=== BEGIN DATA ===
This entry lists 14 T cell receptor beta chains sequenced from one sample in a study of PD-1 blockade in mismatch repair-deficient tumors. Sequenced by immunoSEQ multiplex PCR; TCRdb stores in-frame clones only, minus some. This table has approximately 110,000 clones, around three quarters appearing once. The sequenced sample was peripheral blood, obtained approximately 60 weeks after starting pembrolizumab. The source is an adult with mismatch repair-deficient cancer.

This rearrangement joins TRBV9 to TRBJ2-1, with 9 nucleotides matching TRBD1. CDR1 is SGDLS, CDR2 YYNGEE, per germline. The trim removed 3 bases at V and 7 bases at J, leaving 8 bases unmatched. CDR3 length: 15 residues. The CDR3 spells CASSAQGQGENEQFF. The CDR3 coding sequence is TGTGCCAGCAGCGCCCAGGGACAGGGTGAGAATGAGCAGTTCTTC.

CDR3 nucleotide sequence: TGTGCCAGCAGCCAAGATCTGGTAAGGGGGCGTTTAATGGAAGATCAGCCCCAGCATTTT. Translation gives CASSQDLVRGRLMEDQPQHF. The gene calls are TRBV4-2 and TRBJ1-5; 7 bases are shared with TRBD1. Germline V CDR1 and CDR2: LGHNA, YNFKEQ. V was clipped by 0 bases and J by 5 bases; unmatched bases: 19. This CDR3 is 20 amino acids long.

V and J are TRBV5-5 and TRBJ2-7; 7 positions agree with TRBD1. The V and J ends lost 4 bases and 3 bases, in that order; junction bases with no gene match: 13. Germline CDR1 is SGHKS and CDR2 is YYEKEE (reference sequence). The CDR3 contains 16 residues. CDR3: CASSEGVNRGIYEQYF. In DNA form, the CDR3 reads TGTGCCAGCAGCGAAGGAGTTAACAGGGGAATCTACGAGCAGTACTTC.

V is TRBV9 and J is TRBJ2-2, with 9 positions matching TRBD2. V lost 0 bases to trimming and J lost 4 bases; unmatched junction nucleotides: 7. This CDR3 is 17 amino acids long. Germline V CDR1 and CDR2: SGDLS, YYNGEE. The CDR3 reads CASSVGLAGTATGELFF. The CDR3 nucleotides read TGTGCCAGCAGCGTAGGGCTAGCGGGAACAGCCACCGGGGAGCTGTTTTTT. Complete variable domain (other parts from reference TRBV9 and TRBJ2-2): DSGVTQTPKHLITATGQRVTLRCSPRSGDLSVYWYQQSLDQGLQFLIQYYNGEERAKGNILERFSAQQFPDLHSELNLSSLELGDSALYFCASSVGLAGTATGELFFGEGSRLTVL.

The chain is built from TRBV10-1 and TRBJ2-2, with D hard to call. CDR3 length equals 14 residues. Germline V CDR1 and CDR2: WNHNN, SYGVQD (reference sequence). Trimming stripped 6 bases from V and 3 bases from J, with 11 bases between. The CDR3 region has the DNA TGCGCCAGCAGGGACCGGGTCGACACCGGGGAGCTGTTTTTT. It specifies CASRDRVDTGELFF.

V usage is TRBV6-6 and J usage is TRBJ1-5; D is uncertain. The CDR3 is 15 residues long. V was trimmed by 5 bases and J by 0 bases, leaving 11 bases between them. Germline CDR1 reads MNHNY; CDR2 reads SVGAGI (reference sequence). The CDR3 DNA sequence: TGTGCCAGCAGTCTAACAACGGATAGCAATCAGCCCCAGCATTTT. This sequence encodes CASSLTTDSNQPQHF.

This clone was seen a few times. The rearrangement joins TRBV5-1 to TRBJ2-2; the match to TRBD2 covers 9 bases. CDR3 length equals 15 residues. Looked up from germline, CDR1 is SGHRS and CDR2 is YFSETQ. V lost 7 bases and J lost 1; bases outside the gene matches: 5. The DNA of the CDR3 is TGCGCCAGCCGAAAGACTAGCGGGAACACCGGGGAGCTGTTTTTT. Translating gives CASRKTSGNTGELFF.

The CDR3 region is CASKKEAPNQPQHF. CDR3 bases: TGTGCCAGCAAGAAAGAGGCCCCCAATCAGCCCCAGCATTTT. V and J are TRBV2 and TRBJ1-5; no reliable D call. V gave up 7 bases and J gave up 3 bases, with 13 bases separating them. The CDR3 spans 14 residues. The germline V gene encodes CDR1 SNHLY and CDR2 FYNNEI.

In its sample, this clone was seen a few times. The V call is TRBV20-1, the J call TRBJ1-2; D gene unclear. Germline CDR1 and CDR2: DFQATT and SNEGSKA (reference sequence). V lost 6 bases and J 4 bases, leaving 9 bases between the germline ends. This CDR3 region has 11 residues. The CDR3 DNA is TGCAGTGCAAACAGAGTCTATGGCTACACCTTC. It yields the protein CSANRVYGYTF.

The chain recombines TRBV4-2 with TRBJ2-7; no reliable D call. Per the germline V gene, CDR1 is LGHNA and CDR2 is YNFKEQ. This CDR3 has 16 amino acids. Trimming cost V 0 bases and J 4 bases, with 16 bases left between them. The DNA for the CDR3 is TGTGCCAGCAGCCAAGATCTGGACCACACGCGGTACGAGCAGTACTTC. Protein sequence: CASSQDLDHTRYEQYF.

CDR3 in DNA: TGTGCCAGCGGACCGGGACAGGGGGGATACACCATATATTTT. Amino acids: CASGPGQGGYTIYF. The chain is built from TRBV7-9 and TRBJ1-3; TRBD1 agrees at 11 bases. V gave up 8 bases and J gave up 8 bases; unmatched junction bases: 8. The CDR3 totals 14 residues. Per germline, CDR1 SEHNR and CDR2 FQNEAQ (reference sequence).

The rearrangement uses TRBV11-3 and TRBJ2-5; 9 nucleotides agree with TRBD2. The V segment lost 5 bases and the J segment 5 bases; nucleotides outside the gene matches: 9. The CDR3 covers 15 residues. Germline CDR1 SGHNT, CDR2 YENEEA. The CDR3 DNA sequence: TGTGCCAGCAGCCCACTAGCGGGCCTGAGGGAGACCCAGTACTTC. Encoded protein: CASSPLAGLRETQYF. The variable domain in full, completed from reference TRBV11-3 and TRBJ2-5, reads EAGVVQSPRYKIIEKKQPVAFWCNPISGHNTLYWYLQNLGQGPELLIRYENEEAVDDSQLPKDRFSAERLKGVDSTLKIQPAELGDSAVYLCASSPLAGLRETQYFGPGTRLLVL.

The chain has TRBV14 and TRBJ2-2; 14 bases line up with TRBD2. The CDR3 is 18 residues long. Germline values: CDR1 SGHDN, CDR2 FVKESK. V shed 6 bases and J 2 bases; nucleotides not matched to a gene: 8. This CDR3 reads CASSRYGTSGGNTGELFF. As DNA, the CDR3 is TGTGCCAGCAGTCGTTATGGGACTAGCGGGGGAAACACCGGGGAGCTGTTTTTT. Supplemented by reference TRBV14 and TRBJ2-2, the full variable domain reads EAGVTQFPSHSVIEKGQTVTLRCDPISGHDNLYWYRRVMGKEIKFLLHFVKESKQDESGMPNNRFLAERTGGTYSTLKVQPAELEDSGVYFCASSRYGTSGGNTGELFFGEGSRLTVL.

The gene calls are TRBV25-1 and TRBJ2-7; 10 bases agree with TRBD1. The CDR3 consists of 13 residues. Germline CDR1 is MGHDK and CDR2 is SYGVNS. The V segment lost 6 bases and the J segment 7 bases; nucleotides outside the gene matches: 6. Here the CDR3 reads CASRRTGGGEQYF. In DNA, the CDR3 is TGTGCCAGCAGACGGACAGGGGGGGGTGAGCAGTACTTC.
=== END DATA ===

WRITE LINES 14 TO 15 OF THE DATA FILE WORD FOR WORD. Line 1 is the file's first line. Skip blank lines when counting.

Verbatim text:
The chain has TRBV14 and TRBJ2-2; 14 bases line up with TRBD2. The CDR3 is 18 residues long. Germline values: CDR1 SGHDN, CDR2 FVKESK. V shed 6 bases and J 2 bases; nucleotides not matched to a gene: 8. This CDR3 reads CASSRYGTSGGNTGELFF. As DNA, the CDR3 is TGTGCCAGCAGTCGTTATGGGACTAGCGGGGGAAACACCGGGGAGCTGTTTTTT. Supplemented by reference TRBV14 and TRBJ2-2, the full variable domain reads EAGVTQFPSHSVIEKGQTVTLRCDPISGHDNLYWYRRVMGKEIKFLLHFVKESKQDESGMPNNRFLAERTGGTYSTLKVQPAELEDSGVYFCASSRYGTSGGNTGELFFGEGSRLTVL.

The gene calls are TRBV25-1 and TRBJ2-7; 10 bases agree with TRBD1. The CDR3 consists of 13 residues. Germline CDR1 is MGHDK and CDR2 is SYGVNS. The V segment lost 6 bases and the J segment 7 bases; nucleotides outside the gene matches: 6. Here the CDR3 reads CASRRTGGGEQYF. In DNA, the CDR3 is TGTGCCAGCAGACGGACAGGGGGGGGTGAGCAGTACTTC.